Why inoculation is important for your crops.

Nitrogenous fertilizer is the most expensive of plant fertilizer.

The reduction of elemental nitrogen to ammonia is an energy intensive reaction. In the Haber-Bosch reactor nitrogen and hydrogen react at high temperature (350⁰C) and great pressure (300-500 atm) and a catalyst as follows:

N2 + 3H2 = 2NH3

For every kilogram of NH3 formed 2 to 2,5kg diesel is consumed.

Likewise biological nitrogen fixation is an energy intensive process involving 2 to 2,5kg of photosynthate (glucose) for the formation of 1kg NH3. If nitrogenous fertilizer is available, the plant would rather use this than fixing nitrogen from the atmosphere.

In biological nitrogen fixation, 2,2 to 2,5kg of glucose is needed to produce 1kg of NH3 (this is also expensive, but these costs are not covered by the farmer).

Furthermore, this process takes place under normal temperatures and pressures, by means of an enzyme system that includes molybdenum, iron and sulphur (therefore, molybdenum is essential for nitrogen fixation).

Large quantities of nitrogen are fixed annually through effective symbiosis between legume and rhizobia.

The correct, selected bacteria are then either applied directly to the seed before planting or added in a liquid form to the seeds in the plant furrow during planting.

In order for this symbiosis to be effective, the correct bacterial symbiont is essential.

Was inoculation successful?

The effectiveness of inoculation can be evaluated by looking at the number, position and colour of the nodules.

Number and size of nodules:

It is determined by the size of the plant and the nitrogen requirements of the host at the time.

Position of the nodules:

The position of the nodules on the roots indicates when nodulation took place. A few large pink nodules high on the root crown indicate early and effective nodulation. The lower the nodules are on the root system, indicates later nodulation.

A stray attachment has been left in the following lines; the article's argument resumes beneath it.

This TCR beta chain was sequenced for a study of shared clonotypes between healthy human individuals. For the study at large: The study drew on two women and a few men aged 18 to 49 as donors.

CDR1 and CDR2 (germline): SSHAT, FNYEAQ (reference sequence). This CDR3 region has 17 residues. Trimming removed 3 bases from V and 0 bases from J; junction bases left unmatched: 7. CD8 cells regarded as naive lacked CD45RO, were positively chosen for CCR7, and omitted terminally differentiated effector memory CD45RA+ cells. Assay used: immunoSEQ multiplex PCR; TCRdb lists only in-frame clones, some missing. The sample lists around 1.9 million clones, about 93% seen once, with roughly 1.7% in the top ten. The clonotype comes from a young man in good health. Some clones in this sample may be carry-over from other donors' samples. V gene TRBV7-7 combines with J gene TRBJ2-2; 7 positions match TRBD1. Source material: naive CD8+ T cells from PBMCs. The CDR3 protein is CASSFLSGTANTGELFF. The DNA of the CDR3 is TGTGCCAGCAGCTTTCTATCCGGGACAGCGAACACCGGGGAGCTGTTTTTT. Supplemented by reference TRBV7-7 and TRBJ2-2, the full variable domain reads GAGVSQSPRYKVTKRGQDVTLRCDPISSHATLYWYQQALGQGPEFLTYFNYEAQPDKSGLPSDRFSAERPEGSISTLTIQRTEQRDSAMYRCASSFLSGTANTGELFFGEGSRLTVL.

The colour of a nodule that is cut open also indicates effectiveness and activity. Pink nodules indicate an effective strain of rhizobia that nodulated the plant. Later in the season the nodules turn green, indicating nitrogen fixation had stopped. A large number of small, white nodules over the whole root system indicate an ineffective strain was used to inoculate the plant or that resident rhizobia have nodulated the plant.

There are also various methods for inoculation.

  1. The powder inoculant can be mixed with water and a sticker and applied as a slurry to the seed:

    • It must be thoroughly mixed.

    • Keep it out of direct sunlight after inoculation since ultraviolet rays kill bacteria (exposure for a short period is not hazardous).

    • Plant as soon as possible after inoculation since dehydration also kills bacteria.

  2. The liquid inoculant can be directly applied to the seed or in the plant furrow during planting.

What is an effective inoculant?

Main Points:

  1. Contains the correct rhizobial strain.

  2. Must contain at least the required effective minimum number of viable rhizobia/gram (five hundred million bacteria / gram inoculant).

  3. It must have a shelf life of at least six months and still maintain the minimum requirements in 2.

  4. Must be free of contaminants that may inhibit the rhizobia.